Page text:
BLONDE BOMBSHELLS OF 1943
The lady in front of us was baffled by the pay terminal in the multi-storey. Not surprising, really, since she’d clearly been teleported from the 40’s – sensible brogues, tweed skirt, hair net …
She was on her way, via the Balkerne Gate, to the Mercury to watch the Blonde Bombshells of 1943.
The original Bombshells film had Judi Dench struggling to arrange a reunion for the wartime girl band she’d joined as a girl of 15.
The stage spin-off, almost a tribute show, has the band recruiting three new girls, replacing members lost to the depredations of GIs. Alan Plater, who penned both scripts, was inspired in turn by the all-female orchestras epitomised by Ivy Benson. The live version has been on the road since 2006, including a tour of duty in the Far East.
The format is simple. Betty [Charlotte Armer] sits in a grim rehearsal room. Vaguely feminist/filthy chit-chat is exchanged with other members of the band as they drift in. The three novices – Miranda the upper-class tart [a brilliantly dim Rosie Jenkins] Liz the innocent schoolgirl [a gawky Laura Staveley] and least likely by most amusing, Lily the nun. From a liberal order which embraces the Melody Maker and the cheeky innuendo of George Formby.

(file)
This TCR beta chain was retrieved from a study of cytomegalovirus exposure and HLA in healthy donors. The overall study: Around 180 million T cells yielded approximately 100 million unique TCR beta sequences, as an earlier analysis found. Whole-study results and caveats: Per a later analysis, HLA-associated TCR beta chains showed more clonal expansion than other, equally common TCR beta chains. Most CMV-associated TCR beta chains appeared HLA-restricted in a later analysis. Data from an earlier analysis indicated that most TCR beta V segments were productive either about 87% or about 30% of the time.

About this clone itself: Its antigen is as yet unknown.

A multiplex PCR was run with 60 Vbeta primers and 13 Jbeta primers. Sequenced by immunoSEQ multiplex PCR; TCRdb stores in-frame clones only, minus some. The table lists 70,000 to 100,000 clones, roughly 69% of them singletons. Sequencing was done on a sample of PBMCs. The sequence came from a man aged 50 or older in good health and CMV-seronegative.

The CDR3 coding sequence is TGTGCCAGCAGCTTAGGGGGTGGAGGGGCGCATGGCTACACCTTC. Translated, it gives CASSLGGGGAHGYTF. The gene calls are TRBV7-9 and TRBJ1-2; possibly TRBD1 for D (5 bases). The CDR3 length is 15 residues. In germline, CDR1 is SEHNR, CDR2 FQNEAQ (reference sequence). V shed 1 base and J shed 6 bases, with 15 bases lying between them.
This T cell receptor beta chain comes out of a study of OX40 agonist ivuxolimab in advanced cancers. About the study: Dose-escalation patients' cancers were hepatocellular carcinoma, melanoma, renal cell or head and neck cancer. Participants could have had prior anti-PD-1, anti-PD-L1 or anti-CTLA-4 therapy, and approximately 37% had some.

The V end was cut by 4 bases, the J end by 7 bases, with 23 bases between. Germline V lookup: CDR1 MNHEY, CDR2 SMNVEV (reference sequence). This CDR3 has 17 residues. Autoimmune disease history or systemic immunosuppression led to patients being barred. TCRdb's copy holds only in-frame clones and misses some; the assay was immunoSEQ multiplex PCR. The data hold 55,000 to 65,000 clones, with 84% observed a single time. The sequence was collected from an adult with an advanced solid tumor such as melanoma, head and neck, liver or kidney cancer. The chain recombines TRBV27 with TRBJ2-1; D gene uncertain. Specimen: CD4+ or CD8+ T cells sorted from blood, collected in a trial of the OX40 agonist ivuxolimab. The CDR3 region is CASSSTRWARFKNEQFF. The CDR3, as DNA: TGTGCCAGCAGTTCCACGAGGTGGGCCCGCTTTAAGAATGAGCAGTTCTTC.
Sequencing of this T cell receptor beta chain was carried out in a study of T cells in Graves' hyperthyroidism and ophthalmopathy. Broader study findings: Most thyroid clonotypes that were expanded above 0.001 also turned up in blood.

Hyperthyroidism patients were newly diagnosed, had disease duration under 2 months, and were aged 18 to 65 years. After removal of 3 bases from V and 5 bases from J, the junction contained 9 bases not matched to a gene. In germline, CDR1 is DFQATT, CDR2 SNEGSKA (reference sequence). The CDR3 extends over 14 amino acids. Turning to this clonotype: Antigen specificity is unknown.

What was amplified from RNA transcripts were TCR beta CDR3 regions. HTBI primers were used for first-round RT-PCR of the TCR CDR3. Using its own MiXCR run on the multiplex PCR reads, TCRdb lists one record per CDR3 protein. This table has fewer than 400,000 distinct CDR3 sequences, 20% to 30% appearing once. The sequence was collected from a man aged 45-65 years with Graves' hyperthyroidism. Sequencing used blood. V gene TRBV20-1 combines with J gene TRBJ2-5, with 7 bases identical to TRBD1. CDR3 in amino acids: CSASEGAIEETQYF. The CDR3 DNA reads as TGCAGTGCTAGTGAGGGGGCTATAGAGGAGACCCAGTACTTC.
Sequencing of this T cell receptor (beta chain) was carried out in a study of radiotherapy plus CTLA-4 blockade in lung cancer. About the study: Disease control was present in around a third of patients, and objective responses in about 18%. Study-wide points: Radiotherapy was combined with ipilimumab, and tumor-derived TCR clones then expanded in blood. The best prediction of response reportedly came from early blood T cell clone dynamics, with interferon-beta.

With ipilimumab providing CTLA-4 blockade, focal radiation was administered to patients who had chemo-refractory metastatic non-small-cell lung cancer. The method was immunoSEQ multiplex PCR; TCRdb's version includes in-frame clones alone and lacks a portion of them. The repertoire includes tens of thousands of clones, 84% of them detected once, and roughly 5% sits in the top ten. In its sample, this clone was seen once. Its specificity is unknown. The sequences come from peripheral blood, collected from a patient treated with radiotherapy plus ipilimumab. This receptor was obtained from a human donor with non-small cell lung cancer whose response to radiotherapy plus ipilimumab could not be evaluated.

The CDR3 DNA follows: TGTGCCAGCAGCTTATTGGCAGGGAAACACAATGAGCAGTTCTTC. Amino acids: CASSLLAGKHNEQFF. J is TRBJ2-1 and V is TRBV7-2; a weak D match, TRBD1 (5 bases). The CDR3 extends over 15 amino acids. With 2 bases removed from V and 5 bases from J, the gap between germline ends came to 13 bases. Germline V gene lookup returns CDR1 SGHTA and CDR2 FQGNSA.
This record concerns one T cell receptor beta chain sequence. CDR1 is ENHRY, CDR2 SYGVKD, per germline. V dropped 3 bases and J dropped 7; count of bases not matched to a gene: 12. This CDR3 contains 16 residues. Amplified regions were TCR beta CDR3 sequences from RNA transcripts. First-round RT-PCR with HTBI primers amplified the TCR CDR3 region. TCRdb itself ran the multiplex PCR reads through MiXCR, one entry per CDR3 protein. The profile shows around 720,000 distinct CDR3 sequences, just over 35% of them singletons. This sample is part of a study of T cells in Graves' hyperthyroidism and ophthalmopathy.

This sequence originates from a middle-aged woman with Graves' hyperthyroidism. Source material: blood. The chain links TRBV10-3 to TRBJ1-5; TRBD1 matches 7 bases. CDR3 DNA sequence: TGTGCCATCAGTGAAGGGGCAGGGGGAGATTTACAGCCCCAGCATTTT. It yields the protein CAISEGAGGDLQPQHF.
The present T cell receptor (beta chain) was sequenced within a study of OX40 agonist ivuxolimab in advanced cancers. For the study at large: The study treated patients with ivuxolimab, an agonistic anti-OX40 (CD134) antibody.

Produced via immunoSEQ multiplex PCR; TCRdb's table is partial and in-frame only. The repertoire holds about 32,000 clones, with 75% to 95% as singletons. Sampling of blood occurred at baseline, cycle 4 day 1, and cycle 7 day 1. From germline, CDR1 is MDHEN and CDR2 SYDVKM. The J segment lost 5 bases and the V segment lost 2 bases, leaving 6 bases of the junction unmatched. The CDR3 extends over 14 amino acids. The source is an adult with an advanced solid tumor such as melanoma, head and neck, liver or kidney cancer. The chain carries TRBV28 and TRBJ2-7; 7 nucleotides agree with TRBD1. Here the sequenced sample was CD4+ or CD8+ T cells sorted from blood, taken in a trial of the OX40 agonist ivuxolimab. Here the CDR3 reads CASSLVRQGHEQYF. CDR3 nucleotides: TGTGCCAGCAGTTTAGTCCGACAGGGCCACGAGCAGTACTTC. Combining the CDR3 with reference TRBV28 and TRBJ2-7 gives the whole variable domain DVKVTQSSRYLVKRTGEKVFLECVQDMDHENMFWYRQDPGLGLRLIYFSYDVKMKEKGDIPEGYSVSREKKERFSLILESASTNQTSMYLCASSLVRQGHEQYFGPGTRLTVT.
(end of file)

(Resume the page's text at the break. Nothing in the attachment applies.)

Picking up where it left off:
They do their audition pieces, and are magically melded in a moment into the Valentino Sisters [Don’t Sit Under the Apple Tree]. Then, in a tune-filled climax, the BBC wireless show broadcast live from somewhere in England [ alright, Hull ]. As in the tv film, the other plot line is Some Like It Hot draft-dodging drummer [Matthew Ganley] who is shamed into joining the colours [Wish Me Luck as You Wave Me Goodbye].
The show’s secret, and what made this such an enjoyable evening, is the comedy skills and consummate musicianship of the eight actors, and of course the powerfully nostalgic tunes. Number Fifteen on your News Chronicle song sheet ...